*Principia Mathematica*

*First published Tue May 21, 1996; substantive revision Tue Mar 10, 2015*

*Principia Mathematica*, the landmark work in formal logic written by
Alfred North Whitehead and
Bertrand Russell,
was first published in three volumes in 1910, 1912 and 1913. A second
edition appeared in 1925 (Volume 1) and 1927 (Volumes 2 and 3). In
1962 an abbreviated issue (containing only the first 56 chapters)
appeared in paperback. In 2011 a digest of the book's main definitions
and theorems, originally transcribed by Russell for Rudolf Carnap, was
reprinted in *The Evolution of Principia Mathematica*, edited
by Bernard Linsky.

Written as a
defense of logicism (the thesis that mathematics is in some
significant sense reducible to logic), the book was instrumental in
developing and popularizing modern mathematical logic. It also served
as a major impetus for research in the foundations of mathematics
throughout the twentieth century. Along with
Aristotle's *Organon* and
Gottlob Frege's *Grundgesetze der Arithmetik*,
it remains one of the most influential books on logic ever written.

- 1. History of
*Principia Mathematica* - 2. Significance of
*Principia Mathematica* - 3. Contents of
*Principia Mathematica* - Bibliography
- Academic Tools
- Other Internet Resources
- Related Entries

## 1. History of *Principia Mathematica*

Logicism is the view that (some or all of) mathematics can be reduced to (formal) logic. It is often explained as a two-part thesis. First, it consists of the claim that all mathematical truths can be translated into logical truths or, in other words, that the vocabulary of mathematics constitutes a proper subset of the vocabulary of logic. Second, it consists of the claim that all mathematical proofs can be recast as logical proofs or, in other words, that the theorems of mathematics constitute a proper subset of the theorems of logic. As Russell writes, it is the logicist's goal “to show that all pure mathematics follows from purely logical premises and uses only concepts definable in logical terms” (1959, 74).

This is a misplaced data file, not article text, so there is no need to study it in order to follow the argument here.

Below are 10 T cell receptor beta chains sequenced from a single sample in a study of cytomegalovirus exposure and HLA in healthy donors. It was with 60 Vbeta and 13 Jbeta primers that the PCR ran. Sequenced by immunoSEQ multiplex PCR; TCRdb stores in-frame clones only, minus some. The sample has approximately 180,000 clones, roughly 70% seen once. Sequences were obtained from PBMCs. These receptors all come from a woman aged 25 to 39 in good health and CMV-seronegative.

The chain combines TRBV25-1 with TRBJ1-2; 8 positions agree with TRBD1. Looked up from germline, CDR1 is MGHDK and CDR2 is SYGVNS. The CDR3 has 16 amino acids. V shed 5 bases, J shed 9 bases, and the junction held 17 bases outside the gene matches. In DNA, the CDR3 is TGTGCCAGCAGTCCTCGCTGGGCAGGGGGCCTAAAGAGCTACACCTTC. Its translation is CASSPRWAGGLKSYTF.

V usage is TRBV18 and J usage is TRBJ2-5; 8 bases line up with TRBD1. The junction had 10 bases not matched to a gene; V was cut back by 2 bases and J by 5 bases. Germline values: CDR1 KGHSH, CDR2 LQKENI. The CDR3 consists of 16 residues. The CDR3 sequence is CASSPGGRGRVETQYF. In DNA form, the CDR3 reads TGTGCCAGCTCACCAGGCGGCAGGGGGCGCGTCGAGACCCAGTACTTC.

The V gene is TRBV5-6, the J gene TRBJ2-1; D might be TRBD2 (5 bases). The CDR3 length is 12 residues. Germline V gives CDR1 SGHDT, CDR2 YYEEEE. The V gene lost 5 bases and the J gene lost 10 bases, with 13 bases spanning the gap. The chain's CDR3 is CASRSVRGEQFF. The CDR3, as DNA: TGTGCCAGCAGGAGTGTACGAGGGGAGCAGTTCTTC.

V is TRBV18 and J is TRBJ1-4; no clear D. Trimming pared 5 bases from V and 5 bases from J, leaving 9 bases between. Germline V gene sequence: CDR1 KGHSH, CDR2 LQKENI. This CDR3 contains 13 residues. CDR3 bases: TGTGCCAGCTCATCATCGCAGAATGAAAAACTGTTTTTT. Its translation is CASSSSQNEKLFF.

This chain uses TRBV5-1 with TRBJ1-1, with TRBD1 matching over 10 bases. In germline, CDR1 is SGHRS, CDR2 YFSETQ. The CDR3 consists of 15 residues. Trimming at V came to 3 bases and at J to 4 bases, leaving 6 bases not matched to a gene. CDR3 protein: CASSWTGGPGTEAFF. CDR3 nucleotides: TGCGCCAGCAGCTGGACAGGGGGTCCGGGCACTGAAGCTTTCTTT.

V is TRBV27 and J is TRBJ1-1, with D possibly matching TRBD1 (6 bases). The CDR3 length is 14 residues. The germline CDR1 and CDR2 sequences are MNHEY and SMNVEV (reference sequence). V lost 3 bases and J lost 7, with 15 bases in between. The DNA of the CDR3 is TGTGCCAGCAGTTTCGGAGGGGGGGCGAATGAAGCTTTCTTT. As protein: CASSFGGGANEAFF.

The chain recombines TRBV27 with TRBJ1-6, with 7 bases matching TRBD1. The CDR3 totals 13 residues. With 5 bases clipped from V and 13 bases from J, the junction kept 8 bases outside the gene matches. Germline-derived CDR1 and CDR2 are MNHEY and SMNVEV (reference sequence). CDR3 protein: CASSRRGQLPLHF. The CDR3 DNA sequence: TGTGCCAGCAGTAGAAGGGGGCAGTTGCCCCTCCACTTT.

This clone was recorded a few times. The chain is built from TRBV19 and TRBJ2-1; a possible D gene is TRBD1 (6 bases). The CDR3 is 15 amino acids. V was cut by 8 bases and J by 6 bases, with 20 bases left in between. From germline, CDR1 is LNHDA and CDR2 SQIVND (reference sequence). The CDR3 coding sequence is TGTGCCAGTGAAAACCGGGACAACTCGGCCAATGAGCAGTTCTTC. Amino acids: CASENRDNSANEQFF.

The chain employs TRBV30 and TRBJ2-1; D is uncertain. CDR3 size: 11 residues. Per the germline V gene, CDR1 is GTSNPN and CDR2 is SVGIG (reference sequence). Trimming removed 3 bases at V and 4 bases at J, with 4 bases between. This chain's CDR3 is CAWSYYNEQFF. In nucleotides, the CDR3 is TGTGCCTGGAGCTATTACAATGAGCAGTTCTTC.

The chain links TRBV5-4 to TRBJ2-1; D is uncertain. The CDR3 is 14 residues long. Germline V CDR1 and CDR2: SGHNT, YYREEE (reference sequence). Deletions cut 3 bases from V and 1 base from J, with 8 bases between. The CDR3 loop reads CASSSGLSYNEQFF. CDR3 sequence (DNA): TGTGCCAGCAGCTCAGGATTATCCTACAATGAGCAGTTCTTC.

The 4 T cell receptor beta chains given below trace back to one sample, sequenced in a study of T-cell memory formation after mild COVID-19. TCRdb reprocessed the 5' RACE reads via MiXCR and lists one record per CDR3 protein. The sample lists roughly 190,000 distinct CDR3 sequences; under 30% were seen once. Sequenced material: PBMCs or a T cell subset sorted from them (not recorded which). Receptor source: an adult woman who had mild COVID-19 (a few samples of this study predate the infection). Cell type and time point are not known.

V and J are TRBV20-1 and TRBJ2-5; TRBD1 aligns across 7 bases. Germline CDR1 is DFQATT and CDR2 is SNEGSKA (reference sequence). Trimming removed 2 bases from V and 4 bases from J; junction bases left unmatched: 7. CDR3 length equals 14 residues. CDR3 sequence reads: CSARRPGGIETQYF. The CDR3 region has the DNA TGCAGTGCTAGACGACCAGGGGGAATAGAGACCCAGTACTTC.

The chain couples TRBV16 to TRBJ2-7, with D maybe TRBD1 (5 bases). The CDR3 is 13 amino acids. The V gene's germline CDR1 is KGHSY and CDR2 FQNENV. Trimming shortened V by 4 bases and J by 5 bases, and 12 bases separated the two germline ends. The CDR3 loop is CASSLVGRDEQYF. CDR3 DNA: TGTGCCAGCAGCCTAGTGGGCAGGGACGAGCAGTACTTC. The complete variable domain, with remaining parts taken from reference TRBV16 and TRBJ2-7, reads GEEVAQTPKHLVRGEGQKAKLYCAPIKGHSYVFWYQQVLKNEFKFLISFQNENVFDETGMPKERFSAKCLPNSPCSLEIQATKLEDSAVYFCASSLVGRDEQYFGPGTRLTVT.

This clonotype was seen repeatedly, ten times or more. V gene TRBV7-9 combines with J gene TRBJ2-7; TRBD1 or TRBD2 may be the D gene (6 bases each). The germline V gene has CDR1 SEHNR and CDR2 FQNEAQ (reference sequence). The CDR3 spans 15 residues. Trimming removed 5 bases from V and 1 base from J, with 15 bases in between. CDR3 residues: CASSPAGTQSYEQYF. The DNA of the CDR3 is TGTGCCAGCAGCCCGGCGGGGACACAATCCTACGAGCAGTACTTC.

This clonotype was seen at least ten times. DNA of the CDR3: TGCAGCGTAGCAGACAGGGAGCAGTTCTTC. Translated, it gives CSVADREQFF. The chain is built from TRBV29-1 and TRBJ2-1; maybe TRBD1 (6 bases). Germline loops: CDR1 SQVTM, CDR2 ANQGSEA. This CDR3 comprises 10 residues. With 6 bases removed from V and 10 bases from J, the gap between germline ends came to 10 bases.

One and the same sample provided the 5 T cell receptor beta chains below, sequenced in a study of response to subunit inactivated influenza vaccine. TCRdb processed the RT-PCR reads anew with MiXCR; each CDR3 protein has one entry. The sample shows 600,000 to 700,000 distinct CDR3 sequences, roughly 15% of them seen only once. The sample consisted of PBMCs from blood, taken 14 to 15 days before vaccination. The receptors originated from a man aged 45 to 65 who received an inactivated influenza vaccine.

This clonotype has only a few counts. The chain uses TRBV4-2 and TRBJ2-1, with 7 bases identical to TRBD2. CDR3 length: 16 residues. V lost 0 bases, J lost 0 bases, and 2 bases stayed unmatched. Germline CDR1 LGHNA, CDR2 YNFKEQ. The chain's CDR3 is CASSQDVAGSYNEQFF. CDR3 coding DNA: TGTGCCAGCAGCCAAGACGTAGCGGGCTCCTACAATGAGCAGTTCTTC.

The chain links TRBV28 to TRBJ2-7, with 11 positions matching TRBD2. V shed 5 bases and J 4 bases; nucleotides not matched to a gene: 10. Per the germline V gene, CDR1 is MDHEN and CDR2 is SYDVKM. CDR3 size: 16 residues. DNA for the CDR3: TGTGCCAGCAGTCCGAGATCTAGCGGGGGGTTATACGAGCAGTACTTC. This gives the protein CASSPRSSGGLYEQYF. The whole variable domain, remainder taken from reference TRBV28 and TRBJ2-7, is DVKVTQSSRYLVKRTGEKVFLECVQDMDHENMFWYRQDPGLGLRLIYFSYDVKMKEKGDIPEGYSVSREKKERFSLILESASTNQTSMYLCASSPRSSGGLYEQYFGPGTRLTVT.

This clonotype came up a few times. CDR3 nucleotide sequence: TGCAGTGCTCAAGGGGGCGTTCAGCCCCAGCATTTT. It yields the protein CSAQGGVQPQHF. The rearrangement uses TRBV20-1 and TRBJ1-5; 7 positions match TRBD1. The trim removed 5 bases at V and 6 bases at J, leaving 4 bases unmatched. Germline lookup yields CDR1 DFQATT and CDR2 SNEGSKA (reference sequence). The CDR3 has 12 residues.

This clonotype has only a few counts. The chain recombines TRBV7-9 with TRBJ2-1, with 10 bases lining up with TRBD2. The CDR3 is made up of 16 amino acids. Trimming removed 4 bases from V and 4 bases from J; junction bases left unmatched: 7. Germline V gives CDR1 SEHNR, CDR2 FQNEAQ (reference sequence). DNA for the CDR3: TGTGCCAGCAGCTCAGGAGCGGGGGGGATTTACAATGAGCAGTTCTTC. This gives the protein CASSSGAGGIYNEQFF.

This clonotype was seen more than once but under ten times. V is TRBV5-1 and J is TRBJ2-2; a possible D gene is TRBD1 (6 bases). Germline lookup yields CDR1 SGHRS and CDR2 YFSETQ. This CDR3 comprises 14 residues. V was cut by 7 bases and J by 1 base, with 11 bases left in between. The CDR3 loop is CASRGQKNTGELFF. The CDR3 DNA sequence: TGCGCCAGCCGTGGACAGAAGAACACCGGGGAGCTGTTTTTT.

The logicist thesis appears to have been first advocated in the late seventeenth century by Gottfried Leibniz. Later, the idea was defended in much greater detail by Gottlob Frege. During the critical movement of the 1820s, mathematicians such as Bernard Bolzano, Niels Abel, Louis Cauchy and Karl Weierstrass succeeded in eliminating much of the vagueness and many of the contradictions present in the mathematics of their day. By the mid- to late-1800s, William Hamilton had gone on to introduce ordered couples of reals as the first step in supplying a logical basis for the complex numbers and Karl Weierstrass, Richard Dedekind and Georg Cantor had all developed methods for founding the irrationals in terms of the rationals. Using work done by H.G. Grassmann and Richard Dedekind, Guiseppe Peano had then gone on to develop a theory of the rationals based on his now famous axioms for the natural numbers. By Frege's day, it was thus generally recognized that large parts of mathematics could be derived from a relatively small set of primitive notions.